Tools of Characterization
London makes extensive use of physical descriptions to make clear what a transformation Buck undergoes. We're frequently told of Buck’s size, his strength, his muscles, and his body’s hardness. This, of course, reflects the other, non-physical changes Buck has undergone in adapting to the wilderness, which makes it a good tool of characterization.
The man in the red sweater is defined by his actions—beating Buck means he's a cruel man. Thornton, of course, comes into the picture by saving Buck’s life; he is a man of compassion. Spitz, of course, is also defined by his actions (stealing, fighting) and therefore painted as a cruel dog.
Although he is quite clearly a dog, we start thinking of Buck as person. After all, he has thoughts, emotions, and a complex, human-like personality. Buck is characterized by this complexity. By taking on the importance and dimensionality of a human, Buck becomes a real protagonist despite his animal form.
Speech and Dialogue
Broken English: François and Perrault
The way these men speak is certainly noticeable:
"Dat Buck, him pull like hell. I teach him quick as anything." (2.6)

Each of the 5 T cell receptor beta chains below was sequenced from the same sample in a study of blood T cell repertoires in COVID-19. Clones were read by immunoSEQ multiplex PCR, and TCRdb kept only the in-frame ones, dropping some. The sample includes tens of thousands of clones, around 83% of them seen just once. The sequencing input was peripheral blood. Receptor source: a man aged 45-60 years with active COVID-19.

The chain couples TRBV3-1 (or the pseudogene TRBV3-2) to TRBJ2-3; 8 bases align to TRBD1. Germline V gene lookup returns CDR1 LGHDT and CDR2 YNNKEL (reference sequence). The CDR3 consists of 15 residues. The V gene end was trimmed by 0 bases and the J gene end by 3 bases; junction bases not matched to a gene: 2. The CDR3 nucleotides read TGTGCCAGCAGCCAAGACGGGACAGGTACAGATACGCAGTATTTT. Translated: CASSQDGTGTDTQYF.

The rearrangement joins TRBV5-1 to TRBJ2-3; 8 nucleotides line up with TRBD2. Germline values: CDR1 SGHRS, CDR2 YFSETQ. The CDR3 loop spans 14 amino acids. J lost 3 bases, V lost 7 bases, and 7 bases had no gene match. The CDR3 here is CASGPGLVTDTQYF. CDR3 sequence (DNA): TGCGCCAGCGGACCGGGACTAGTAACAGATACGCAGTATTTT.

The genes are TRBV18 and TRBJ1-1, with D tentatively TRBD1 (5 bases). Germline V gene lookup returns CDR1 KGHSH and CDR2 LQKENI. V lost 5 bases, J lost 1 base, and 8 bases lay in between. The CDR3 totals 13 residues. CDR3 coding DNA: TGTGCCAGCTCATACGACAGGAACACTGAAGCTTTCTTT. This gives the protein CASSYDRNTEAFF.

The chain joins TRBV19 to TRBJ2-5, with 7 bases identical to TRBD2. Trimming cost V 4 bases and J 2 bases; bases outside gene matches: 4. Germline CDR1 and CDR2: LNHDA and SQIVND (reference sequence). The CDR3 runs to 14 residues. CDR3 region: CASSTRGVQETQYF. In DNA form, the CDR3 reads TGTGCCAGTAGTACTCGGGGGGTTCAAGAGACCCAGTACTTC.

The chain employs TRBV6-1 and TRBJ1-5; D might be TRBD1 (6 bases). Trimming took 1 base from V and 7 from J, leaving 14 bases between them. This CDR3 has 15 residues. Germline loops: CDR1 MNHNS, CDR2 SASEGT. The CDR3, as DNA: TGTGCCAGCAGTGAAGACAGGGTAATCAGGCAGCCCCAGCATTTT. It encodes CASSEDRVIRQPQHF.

Now, while we never hear Buck speak (what with him being a dog and all), we do hear his thoughts through the third person narrator. And, again, although they're not literally the words of Buck, we always get the feeling that he's eloquent and poetic. So the men’s plain language adds to Buck’s nobility and his position (in the mind of the reader) above the men.
But you can't look at François and Perrault's language without noticing the vernacular they use—this is a device that demonstrates the place and time of the story, highlighting that these are French Canadian men who speak English as a second language and are of the rough outdoors.
Non-Verbal Communication between Buck and Thornton
For a dog that doesn’t speak, Buck certainly communicates with Thornton a good deal. You’ve got your typical dog stuff like hand-licking and tail-wagging, but it runs deeper than that with these two. When Buck wins that bet for Thornton by pulling the thousand-pound load, they seem to speak to each other before and after it happens. At the very least, there's an understanding between them that eclipses all the other relationships in the text.